Dr. Janet Smith has responded to George Weigel’s most recent column in the National Catholic Register which includes a thinly veiled attack on non-mainstream Catholic media.
Weigel’s column included the following paragraph related to Catholic media:
Resolve to limit your exposure to the Catholic blogosphere. In 2019, many Catholic websites went bonkers. There is no need to click on sites that specialize in all-hysteria or all-propaganda all-the-time. If you want reliable Catholic news, visit the websites of Catholic News Agency and the National Catholic Register. If you want sane commentary on the turbulent Catholic scene, go to the websites of Catholic World Report, First Things and The Catholic Thing. That’s more than enough for anyone. Limiting your blogosphere browsing to these sites, while ignoring the hysteria-mongers and propagandists, will lower your blood pressure while keeping you well-informed.
Dr. Smith responded to Weigel’s column on Facebook stating:
There is wisdom in this post but also some, I am sorry to say, short-sightedness and even foolishness.
Weigel recommends a limited number of news services that Catholics should consult and warns people against others. While many don’t like the tone of some sources, several of these are responsible for much of what we know about the corruption in the Church and their persistence has been invaluable in achieving the few successes there have been.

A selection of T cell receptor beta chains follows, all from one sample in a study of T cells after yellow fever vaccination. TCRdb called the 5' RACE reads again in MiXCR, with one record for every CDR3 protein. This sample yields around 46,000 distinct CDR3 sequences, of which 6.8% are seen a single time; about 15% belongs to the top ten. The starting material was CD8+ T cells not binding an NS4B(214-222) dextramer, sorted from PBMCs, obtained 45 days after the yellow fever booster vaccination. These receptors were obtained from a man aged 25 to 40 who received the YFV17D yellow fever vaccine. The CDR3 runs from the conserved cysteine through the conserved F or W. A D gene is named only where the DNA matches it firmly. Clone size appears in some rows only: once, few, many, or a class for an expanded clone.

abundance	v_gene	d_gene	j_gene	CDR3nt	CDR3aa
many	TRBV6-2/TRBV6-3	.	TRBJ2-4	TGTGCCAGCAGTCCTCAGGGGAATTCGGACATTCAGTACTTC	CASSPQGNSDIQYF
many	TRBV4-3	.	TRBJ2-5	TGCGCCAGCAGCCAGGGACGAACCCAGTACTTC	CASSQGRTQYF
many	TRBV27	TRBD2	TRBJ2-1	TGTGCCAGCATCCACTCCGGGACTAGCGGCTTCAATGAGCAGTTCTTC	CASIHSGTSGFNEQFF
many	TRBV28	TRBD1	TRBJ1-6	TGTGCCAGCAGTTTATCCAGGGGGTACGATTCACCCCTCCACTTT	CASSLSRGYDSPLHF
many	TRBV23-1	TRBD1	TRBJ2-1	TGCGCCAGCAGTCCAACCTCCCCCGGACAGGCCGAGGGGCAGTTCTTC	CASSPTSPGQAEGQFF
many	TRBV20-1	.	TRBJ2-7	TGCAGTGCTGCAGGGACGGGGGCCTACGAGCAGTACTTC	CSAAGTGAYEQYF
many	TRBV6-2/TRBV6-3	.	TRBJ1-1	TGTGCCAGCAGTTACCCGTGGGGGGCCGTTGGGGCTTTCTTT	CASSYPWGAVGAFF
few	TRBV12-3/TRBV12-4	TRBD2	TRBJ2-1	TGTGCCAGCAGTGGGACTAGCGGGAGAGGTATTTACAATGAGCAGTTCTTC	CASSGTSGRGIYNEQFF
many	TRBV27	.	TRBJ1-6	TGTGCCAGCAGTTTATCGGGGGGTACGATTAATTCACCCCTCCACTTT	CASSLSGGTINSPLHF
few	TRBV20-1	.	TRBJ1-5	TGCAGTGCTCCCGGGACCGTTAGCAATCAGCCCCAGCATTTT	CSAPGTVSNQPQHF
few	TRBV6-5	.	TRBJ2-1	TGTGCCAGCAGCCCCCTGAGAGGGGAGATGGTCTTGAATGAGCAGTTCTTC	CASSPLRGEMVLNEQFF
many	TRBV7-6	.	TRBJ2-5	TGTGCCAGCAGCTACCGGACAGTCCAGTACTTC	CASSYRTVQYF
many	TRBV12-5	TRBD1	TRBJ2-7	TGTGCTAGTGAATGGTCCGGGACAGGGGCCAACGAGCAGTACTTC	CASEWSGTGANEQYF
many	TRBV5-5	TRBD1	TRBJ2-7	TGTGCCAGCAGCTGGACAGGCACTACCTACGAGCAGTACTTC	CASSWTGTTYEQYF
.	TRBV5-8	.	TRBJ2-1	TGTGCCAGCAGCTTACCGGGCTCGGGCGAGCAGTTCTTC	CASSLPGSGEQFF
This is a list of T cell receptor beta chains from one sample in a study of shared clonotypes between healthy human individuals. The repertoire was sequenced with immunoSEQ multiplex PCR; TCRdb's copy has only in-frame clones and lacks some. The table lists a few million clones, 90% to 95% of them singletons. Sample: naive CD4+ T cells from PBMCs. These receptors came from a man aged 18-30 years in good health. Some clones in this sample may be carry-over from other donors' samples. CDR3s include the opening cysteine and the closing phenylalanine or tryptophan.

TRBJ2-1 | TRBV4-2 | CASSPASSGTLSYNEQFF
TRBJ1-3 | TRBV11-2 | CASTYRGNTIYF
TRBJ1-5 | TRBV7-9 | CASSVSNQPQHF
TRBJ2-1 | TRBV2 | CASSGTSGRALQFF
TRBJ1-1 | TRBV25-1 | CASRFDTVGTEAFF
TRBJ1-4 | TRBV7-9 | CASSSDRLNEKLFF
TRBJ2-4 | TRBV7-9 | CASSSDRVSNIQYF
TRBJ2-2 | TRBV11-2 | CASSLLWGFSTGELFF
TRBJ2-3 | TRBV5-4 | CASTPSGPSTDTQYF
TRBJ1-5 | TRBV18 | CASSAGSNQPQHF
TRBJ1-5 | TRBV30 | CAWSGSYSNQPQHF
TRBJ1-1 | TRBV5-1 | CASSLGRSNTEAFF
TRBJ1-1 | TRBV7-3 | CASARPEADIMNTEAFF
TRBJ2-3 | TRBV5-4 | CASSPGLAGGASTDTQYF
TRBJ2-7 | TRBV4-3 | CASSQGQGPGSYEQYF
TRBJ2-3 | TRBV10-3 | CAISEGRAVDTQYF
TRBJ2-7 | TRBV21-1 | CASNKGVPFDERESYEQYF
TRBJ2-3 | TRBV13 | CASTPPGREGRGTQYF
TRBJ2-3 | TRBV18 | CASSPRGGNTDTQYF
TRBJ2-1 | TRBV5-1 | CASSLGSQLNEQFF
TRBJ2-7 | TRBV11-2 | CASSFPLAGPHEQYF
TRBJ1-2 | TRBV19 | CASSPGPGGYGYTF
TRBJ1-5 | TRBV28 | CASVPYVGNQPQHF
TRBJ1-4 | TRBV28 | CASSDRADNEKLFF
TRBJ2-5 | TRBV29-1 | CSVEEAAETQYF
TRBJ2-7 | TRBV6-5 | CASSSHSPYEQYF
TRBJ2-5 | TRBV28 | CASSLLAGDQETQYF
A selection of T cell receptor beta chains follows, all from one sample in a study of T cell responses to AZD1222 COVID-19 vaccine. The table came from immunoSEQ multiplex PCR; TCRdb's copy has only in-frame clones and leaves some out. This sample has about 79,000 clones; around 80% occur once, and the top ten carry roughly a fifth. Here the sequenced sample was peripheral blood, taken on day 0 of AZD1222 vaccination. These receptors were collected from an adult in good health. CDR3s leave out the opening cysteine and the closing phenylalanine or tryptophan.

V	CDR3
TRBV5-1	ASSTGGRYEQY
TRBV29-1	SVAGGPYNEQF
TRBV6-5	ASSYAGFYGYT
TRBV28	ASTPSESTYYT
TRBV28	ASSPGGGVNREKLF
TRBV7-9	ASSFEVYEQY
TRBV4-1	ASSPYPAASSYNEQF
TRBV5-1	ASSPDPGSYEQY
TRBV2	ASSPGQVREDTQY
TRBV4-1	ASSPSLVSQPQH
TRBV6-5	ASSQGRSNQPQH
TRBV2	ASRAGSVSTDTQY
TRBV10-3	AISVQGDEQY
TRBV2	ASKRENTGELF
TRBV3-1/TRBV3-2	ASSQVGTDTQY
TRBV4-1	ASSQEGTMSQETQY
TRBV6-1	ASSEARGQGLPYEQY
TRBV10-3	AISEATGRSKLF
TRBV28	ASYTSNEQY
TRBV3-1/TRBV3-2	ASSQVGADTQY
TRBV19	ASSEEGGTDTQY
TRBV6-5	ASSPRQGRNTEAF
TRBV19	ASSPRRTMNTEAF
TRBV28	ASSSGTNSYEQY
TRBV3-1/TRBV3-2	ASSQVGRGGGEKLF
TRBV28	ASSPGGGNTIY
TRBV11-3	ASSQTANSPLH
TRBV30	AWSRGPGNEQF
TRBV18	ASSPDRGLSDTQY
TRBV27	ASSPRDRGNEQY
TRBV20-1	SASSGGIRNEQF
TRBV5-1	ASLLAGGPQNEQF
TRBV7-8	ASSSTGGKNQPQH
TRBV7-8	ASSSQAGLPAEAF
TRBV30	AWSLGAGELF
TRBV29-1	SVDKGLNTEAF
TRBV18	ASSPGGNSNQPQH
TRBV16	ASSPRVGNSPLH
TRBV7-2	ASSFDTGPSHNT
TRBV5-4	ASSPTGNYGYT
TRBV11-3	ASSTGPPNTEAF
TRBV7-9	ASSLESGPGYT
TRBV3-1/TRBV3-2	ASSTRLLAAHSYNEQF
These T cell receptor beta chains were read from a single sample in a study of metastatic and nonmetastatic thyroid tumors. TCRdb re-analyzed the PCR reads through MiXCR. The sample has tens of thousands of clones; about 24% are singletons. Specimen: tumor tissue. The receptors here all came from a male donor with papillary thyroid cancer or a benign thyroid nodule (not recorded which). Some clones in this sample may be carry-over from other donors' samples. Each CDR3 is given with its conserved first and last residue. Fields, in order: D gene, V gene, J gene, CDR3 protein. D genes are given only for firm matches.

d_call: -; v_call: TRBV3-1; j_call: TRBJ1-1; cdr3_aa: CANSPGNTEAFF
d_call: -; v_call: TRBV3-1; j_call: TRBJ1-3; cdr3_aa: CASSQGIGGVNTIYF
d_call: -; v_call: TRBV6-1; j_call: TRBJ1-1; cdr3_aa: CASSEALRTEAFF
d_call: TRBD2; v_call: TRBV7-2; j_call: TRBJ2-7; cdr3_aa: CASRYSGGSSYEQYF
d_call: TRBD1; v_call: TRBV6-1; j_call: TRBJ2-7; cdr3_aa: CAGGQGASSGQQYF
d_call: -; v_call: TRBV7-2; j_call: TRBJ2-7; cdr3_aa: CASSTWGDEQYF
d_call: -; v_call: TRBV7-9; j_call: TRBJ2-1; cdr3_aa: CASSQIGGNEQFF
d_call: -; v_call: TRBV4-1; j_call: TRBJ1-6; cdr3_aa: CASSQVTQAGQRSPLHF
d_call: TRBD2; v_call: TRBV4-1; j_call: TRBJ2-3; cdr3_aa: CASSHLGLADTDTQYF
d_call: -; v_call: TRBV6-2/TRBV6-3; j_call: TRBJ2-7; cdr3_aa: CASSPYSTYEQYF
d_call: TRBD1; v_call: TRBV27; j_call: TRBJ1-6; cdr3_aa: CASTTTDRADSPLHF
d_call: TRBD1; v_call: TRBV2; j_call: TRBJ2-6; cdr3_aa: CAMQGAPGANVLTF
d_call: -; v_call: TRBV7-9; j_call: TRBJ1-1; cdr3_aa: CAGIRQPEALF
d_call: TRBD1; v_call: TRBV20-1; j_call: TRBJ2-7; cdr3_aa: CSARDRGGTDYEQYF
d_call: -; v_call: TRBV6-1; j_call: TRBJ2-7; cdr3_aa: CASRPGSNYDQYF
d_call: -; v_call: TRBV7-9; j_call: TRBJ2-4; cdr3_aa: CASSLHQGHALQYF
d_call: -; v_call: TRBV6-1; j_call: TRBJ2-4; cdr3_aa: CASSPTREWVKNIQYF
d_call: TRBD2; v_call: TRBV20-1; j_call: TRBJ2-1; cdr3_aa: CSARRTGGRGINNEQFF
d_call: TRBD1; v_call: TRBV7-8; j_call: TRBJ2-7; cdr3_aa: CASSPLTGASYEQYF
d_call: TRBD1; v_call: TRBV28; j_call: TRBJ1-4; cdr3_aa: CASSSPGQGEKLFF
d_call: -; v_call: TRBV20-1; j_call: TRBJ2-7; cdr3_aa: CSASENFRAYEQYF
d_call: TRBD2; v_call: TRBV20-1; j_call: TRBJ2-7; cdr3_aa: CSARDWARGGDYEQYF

Yes, those who are excessively troubled by the relentless revelations should limit themselves to reading only “safe” sources, but don’t blame the messenger in respect to the news sources that investigate and report upon events that the others eventually report, somewhat less sensationally. Remember that the news being reported is in itself sensational and some reporters have a flair for highlighting just how outrageous is “news” that is no longer news.
We have become inured to scandal in the Church and laud bishops for minimally doing their jobs and are afraid, it seems, to rebuke those who continue engage in cover up and tolerance of corruption in their own dioceses let alone in the Church as a whole.
The Church rather desperately needs news outlets that realize that “business as usual” is not an option when the corruption is so pervasive. I am all for reporting good news and having hope and providing just and balanced treatment of all people and issues, but I think it unwise and unfair to try to marginalize those who have been and are in the forefront of exposing corruption. The “mainline” Catholic news services perform a valuable service, to be sure, and perhaps some should limit themselves to reading those services. But when the history is written of this period, some of what are now considered to be extreme and fringe outfits will be lauded as heroes. Muck-rakers are rarely “balanced” but they often expose corruption that other “more respectable” reporters and analysts won’t or fear of seeming sensationalist or alarmist. It is hard to clean up the dirt without getting a bit dirty. Those who are being bombarded day by day with those who call in with stories of more and more abuse can’t fully be blamed for shouting the truth at the rest of us who just might not want to hear it.
Bravo, Dr. Smith. If it were left up to Weigel’s ‘reliable’ news outlets, it is likely we would have largely remained in the dark about the Church’s sex abuse and financial scandals. These outlets are beholden to the bishops. While they are now covering the scandals, they were largely forced to by the new Catholic media outlets.